One Of A Kind

snowflakes against bl piled“Why should we be in such desperate haste to succeed and in such desperate enterprises? If a man does not keep pace with his companions, perhaps it is because he hears a different drummer. Let him step to the music which he hears, however measured or far away.” (Henry David Thoreau)

Years ago I read a book by John Eldredge that said, in effect, that the most important battle we will ever fight is the battle for our hearts.

He was on to something.

Human beings are like snowflakes.  While we all have certain commonalities like the marvelous geometry of snowflakes, we are, nevertheless, individuals.  Sui generis.  One of a kind.

We have unique talents, fascinations, propensities, drives, goals and potentialities.  The war for the heart, at least in the realm of sense and society, takes place as we are confronted with the “safe” choice of conformity to expectations of peers and loved ones versus that road less traveled by which we fulfill our unique design and destiny given by God.

You have your own voice and perspective.  There are enough parrots in the world.  There are lots of people you touch daily who want to hear the events of the day through your perspective.  What happens, then, if we play it safe and give the expected response, perspective or party line?  Or put another way, what happens if we are not authentically ourselves by letting self-preservation rather than our values dictate our contribution to those around us?

Step to the music you hear.  Don’t play safe.  Play honest instead.  Integrity is your watchword.  It is what lets you sleep well at night.  Be courageous and be who you were created to be.

And let the snowflakes fall where they will….

Image Credit

The Larry Bird Effect

In 1979, Hall of Fame standout Larry Bird first broke into the NBA, the beginning of a long and spectacular career with the Boston Celtics.  Larry had a practice regimen that he faithfully observed throughout his career.  He would arrive at the venue at least two hours before game time and, with the help of a ball boy, shoot baskets.  Over and over.  Before every single game.  Larry said that through hard work and self-discipline, he was able to go farther in his career than other guys who had better natural gifts but didn’t work hard developing their talents.  Though Bird was tall (6’9”), he couldn’t run or jump well.  But he could outshoot and outthink his opponents.  This he did time and time again.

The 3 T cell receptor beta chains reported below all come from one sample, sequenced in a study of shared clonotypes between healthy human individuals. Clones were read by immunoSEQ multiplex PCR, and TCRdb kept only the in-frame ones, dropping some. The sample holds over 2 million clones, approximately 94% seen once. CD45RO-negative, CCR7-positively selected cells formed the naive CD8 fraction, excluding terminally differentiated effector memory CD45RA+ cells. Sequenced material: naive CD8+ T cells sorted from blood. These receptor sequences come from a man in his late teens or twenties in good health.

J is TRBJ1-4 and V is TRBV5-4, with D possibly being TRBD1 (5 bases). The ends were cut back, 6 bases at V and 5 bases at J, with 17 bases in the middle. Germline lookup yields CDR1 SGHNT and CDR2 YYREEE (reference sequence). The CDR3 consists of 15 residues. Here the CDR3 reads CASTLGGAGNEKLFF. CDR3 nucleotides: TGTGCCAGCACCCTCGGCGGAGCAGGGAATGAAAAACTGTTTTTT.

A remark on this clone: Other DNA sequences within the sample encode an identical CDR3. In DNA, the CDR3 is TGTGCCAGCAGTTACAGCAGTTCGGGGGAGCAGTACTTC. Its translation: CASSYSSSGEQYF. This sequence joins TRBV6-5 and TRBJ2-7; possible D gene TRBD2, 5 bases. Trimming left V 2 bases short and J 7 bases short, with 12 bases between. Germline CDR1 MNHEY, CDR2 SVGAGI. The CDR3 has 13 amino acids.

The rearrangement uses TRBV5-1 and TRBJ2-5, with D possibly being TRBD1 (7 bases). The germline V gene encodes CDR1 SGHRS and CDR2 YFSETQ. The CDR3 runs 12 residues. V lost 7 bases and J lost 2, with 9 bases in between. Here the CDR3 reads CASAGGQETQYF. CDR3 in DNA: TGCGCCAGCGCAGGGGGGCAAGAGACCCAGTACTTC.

We all come into life with certain aptitudes, advantages and challenges.  What we do with what we’ve been given determine the kinds of lives we make for ourselves.  Quality and success in life do not come automatically.  You may have superior intelligence, even brilliance.  But if you neglect the hard work of study, learning, practice and productivity, your potential will remain unfulfilled.  That doctor, attorney, financial analyst, software engineer, or Grammy Award winning musician inside you does not emerge automatically.

Some years ago a friend of mine was working on his Ph.D (in education).  When asked what types of students earn their doctorates (versus those who don’t), he remarked, “The Einsteins wash out.” Why? “Because you can’t outsmart the work.”  That was the secret of Thomas Edison’s genius.  “It’s plain hard work that does it.”

Similarly, you may have come into life with health problems in your family tree.  Those challenges do not have to define or limit your life.  You may have obesity, heart disease or high blood pressure in your family line but their effects are not necessarily inevitable.  Again, it takes work—the hard but fruitful work of exercising, eating carefully, avoiding unhealthy behaviors and stuff.

Life is what we make it.  It’s a canvas to paint on.  Like Larry Bird, with hard work and self-discipline, we can take modest giftings, even disadvantages and turn them into a Hall of Fame life.